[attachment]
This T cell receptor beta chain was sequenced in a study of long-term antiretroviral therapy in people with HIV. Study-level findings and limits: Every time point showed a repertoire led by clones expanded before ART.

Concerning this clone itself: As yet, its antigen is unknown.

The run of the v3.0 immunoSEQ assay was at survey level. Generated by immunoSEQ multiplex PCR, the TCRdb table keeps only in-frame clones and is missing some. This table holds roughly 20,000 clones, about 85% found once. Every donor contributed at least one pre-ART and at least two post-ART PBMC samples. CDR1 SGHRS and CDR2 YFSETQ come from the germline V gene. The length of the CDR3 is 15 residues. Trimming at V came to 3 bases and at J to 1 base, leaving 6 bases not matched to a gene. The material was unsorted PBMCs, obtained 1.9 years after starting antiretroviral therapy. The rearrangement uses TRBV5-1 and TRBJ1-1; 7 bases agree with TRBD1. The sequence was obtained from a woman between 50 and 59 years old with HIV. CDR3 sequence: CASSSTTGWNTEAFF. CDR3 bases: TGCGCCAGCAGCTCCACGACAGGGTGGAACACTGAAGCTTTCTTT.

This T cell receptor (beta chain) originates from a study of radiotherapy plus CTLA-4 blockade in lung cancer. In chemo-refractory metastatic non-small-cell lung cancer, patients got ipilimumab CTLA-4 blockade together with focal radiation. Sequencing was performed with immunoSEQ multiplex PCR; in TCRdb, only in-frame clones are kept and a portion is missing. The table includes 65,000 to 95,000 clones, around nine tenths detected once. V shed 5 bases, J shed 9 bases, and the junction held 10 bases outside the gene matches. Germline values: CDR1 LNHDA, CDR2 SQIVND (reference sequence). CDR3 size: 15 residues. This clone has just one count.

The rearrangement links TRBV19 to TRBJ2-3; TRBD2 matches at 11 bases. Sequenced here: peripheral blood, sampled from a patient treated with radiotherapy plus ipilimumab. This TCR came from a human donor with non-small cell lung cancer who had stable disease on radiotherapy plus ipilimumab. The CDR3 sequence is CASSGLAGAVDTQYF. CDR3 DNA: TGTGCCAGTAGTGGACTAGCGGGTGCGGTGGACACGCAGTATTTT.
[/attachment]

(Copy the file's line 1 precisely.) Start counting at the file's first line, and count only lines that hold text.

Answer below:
This T cell receptor beta chain was sequenced in a study of long-term antiretroviral therapy in people with HIV. Study-level findings and limits: Every time point showed a repertoire led by clones expanded before ART.